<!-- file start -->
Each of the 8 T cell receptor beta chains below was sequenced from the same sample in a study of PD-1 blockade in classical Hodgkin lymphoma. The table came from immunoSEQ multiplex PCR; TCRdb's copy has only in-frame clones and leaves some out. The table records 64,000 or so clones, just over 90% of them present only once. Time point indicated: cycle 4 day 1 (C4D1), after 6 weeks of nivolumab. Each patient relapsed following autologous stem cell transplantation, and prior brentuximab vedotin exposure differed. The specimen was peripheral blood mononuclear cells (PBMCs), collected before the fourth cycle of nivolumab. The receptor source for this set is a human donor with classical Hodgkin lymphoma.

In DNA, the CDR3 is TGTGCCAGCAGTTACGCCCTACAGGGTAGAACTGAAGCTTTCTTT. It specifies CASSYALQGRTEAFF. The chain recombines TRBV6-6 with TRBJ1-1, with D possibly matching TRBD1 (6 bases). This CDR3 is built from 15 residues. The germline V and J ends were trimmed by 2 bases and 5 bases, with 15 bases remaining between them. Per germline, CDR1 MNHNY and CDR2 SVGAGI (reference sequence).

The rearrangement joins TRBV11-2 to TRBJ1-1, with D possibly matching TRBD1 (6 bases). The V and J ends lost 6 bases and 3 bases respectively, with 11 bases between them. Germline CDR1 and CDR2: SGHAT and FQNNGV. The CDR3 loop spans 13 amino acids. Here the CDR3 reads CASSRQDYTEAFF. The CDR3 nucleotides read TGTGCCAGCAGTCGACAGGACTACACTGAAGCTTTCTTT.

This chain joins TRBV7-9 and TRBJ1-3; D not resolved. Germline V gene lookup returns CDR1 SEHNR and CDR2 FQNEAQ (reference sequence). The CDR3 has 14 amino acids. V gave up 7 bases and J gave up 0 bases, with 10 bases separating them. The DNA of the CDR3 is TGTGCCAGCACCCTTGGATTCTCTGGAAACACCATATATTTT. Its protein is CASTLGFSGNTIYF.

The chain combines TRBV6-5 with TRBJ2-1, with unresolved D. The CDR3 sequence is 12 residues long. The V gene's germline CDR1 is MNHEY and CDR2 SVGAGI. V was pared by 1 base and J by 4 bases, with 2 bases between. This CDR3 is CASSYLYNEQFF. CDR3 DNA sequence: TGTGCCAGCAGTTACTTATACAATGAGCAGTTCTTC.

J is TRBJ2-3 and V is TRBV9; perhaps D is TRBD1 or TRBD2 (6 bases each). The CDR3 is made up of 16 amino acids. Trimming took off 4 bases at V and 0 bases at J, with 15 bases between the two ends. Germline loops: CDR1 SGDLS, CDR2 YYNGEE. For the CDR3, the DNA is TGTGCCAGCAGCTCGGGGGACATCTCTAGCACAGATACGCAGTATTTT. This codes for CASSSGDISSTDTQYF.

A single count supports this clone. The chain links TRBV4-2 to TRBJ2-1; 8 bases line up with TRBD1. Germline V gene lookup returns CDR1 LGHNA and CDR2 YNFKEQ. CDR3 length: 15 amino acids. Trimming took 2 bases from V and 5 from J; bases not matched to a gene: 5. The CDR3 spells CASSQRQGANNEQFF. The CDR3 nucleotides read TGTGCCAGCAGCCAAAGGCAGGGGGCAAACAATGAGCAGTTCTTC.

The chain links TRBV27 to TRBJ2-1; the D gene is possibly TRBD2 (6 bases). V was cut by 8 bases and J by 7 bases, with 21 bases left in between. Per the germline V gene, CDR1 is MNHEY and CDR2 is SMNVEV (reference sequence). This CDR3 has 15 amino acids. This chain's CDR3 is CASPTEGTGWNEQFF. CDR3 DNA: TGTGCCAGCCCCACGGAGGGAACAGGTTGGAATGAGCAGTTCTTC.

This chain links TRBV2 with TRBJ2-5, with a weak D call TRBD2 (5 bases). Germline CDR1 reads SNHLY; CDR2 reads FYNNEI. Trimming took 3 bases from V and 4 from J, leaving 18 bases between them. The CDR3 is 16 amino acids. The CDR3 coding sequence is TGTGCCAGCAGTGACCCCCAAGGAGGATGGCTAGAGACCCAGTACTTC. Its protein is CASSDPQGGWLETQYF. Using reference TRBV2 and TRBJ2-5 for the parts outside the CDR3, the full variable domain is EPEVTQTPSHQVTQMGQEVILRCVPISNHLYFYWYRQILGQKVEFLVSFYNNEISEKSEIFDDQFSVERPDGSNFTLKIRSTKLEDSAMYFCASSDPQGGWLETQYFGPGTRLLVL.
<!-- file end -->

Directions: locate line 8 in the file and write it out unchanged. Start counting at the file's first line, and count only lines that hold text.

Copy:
The chain links TRBV27 to TRBJ2-1; the D gene is possibly TRBD2 (6 bases). V was cut by 8 bases and J by 7 bases, with 21 bases left in between. Per the germline V gene, CDR1 is MNHEY and CDR2 is SMNVEV (reference sequence). This CDR3 has 15 amino acids. This chain's CDR3 is CASPTEGTGWNEQFF. CDR3 DNA: TGTGCCAGCCCCACGGAGGGAACAGGTTGGAATGAGCAGTTCTTC.